In a world first, a woman with a transplanted uterus from a deceased donor has given birth to a healthy baby girl. That may sound like something of a technicality—babies have been born before using uteruses from living donors—but it’s actually much more important than that.
Uterine transplants are fairly new, and until now, you didn’t just need a surgeon willing and able to do the procedure—you generally had to know someone who was willing to give up their uterus. A family member or a friend, provided they were a good match in terms of blood type, would undergo a voluntary hysterectomy in one operating room, and surgeons would literally carry the organ into the next room to transplant it into a recipient. Since 2014, when a group in Sweden reported the first birth from a live transplant, 11 more patients have also given birth. The ability to source organs from deceased donors would increase availability and lower the net risk of such a procedure, but no one was really sure how long a uterus could go disconnected from a blood supply before it would be unviable. There have been at least three operations to implant a deceased donor’s uterus in lieu of a living donation, all of which have either failed due to infection or simply failed to produce any live births.
This latest case study, published in the journal The Lancet, proves that such a procedure is indeed possible. It opens up many more opportunities for individuals without uteruses (or with uteruses that are incapable of carrying a child to term) to get one and become pregnant. Around 1.5 million women worldwide don’t have a uterus, which can be the case for a variety of reasons. Some are born without one because of a congenital condition (the woman in this case study has Mayer-Rokitansky-Küster-Hauser syndrome). Others require hysterectomies due to disease or have organs damaged by infection or trauma. The procedure also offers hope to transgender and non-binary individuals born without uteruses who wish to carry their own pregnancies, though it has not publically been conducted on any such patients as of yet.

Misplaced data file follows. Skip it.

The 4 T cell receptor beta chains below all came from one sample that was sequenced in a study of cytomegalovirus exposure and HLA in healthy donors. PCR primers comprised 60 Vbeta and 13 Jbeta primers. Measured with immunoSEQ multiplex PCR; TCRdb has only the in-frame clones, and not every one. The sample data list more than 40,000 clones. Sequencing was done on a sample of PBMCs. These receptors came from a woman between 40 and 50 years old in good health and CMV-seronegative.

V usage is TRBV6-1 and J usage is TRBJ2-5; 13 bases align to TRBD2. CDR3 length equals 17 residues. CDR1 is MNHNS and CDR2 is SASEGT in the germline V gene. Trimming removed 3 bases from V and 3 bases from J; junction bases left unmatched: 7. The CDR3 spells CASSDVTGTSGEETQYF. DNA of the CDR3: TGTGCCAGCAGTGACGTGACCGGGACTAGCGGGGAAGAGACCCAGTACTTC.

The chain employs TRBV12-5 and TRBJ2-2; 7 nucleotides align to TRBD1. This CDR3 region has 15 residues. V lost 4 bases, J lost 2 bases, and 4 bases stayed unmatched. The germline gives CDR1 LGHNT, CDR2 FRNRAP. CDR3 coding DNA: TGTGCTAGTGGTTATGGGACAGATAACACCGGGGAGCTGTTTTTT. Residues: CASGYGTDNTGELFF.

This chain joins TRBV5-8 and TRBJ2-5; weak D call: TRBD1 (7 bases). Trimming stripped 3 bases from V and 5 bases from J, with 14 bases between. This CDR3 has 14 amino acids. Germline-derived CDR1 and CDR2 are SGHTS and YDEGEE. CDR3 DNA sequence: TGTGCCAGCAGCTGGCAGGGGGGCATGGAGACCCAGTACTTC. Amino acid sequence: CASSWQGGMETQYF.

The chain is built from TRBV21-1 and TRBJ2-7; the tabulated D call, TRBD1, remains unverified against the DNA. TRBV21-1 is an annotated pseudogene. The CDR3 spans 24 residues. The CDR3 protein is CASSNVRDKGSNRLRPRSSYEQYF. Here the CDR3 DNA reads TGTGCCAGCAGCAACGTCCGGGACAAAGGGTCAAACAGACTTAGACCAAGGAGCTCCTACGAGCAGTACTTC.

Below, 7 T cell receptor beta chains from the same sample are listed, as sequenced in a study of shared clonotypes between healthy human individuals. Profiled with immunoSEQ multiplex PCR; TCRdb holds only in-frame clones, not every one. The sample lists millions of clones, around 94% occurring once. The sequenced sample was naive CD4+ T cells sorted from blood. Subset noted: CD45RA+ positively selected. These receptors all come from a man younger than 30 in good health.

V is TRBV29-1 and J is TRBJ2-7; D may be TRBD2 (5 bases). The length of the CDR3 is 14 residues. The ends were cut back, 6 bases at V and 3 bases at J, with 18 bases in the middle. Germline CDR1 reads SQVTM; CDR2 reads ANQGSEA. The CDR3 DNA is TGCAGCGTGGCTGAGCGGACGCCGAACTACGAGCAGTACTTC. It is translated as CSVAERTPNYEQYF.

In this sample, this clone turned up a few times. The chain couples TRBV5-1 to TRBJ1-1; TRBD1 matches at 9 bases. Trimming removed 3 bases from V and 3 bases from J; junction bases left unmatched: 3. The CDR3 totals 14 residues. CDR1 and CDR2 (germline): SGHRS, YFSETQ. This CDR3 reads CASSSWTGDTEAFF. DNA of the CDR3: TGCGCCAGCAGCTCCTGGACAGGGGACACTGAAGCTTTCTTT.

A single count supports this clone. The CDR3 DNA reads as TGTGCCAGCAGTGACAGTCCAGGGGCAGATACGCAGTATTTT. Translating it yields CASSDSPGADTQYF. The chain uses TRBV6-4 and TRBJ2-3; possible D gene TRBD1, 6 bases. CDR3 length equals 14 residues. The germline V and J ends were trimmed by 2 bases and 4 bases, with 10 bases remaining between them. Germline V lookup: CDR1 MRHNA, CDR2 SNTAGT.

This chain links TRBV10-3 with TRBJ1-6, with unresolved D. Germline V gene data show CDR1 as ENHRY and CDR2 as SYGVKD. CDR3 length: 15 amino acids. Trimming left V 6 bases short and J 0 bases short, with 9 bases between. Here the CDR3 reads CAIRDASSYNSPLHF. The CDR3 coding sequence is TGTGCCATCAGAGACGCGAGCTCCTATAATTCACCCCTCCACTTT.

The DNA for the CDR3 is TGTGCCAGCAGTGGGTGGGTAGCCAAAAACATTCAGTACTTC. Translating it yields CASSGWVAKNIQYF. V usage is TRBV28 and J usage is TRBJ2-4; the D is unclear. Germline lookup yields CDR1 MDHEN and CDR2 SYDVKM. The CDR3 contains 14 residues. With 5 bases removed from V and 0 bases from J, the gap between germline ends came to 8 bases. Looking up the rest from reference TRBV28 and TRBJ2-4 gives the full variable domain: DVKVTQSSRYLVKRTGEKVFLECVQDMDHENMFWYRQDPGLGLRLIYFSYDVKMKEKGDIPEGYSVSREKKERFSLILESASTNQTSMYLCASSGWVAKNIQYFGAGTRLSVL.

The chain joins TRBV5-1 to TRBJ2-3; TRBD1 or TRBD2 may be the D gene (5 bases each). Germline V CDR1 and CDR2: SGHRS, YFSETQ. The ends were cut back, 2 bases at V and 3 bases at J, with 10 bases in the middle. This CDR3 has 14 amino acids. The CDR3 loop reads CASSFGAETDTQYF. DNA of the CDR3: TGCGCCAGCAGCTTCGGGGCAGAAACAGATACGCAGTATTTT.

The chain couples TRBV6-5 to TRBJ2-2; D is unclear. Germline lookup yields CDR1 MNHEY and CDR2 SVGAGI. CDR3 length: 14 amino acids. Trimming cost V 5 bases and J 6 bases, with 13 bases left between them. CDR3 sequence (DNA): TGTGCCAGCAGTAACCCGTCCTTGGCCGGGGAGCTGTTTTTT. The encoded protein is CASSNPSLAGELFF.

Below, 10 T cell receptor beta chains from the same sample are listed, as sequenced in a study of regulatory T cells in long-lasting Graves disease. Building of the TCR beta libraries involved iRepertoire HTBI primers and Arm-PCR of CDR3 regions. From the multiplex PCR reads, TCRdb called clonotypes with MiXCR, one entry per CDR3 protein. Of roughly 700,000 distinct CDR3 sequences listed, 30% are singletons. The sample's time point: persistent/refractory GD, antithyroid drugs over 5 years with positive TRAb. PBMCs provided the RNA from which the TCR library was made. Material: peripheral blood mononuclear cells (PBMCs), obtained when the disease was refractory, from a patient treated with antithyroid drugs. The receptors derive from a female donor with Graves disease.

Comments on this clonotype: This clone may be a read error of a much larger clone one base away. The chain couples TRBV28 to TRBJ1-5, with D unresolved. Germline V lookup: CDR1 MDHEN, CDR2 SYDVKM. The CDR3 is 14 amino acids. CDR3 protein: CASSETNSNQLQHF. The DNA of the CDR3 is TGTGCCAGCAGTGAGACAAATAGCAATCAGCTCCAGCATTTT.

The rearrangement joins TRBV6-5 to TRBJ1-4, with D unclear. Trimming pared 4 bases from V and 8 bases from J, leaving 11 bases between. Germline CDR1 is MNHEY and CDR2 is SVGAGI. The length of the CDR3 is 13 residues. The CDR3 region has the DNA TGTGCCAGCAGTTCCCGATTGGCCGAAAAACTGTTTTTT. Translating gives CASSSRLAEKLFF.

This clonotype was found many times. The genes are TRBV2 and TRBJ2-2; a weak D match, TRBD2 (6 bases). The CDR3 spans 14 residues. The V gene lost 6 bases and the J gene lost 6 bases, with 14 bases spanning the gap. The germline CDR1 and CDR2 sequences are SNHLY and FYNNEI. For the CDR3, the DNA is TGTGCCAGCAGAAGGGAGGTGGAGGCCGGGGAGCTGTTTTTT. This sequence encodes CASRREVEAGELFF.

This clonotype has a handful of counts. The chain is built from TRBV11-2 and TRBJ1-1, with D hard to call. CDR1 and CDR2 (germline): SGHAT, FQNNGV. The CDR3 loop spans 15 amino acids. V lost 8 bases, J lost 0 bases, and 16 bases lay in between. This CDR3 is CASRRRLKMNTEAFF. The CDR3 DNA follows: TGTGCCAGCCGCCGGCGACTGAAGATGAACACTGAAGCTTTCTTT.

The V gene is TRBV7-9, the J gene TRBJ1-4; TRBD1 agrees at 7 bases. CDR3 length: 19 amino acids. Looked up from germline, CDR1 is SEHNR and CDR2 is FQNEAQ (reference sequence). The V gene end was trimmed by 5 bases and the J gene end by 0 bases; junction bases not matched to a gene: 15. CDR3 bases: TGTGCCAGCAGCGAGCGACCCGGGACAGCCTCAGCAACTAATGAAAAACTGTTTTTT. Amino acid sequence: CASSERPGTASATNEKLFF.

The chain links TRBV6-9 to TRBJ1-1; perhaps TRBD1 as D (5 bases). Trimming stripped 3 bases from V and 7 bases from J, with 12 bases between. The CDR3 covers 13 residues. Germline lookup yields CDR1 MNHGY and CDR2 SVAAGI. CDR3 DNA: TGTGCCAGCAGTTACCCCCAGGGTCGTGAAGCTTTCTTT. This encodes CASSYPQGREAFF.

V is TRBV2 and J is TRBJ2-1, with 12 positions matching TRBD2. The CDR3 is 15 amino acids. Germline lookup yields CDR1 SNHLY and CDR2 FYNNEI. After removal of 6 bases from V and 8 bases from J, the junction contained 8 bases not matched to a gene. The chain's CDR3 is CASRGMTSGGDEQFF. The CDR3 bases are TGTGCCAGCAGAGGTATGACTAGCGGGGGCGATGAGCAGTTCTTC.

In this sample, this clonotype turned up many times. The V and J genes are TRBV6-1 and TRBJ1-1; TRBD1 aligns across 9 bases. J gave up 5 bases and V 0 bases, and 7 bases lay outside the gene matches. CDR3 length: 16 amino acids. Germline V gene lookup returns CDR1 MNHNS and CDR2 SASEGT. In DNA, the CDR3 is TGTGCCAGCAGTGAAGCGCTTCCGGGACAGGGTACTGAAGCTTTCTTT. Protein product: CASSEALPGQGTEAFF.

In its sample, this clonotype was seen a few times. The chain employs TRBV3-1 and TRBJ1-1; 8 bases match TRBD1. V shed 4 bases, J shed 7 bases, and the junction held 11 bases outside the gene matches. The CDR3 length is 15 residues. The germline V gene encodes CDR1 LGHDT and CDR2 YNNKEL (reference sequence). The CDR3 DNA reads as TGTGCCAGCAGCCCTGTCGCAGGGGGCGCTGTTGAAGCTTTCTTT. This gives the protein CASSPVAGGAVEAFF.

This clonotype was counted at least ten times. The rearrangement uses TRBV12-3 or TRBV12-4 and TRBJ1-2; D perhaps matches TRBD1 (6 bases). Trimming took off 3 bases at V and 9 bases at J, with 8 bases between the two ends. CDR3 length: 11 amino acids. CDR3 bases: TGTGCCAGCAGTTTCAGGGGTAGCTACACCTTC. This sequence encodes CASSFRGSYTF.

Until now, potential recipients had to ask a loved one to undergo a four-to-six-hour surgery—plus weeks of recovery time—to give up one of their organs forever. And it would generally be so that the recipient could become pregnant, use the uterus, and then get rid of it. Uterus transplants aren’t considered permanent: they’re removed after the patient gives birth, sometimes right after the c-section, to limit the unnecessary risk of a life-threatening immune response. That’s a lot to ask of a donor when adoption and surrogacy are alternatives for most uterine transplant candidates.
Now, there are many more possibilities, though still many limitations. Deceased organ donors must have uteruses entirely free of HPV or any uterine diseases and they must have borne a child before—imagine if doctors transplanted a uterus only to find that it was unable to carry a pregnancy anyway.
This uterus in particular went eight hours without a blood supply between the time the donor passed away from a brain hemorrhage and the time the organ got to the patient. That proves there is a window of leniency in which doctors can try to match a recently deceased donor to a potential patient. The surgery took place on a then 32-year-old woman in São Paolo, Brazil back in September 2016. Since she still had intact ovaries, she was able to undergo fertility treatments in order to harvest her eggs, which were later transferred back into her once she had recovered from the transplant operation. She gave birth nearly a year ago, on December 15, 2017. At the time of writing the paper, the surgeons reported the baby was a healthy seven-month-old with an equally healthy mother.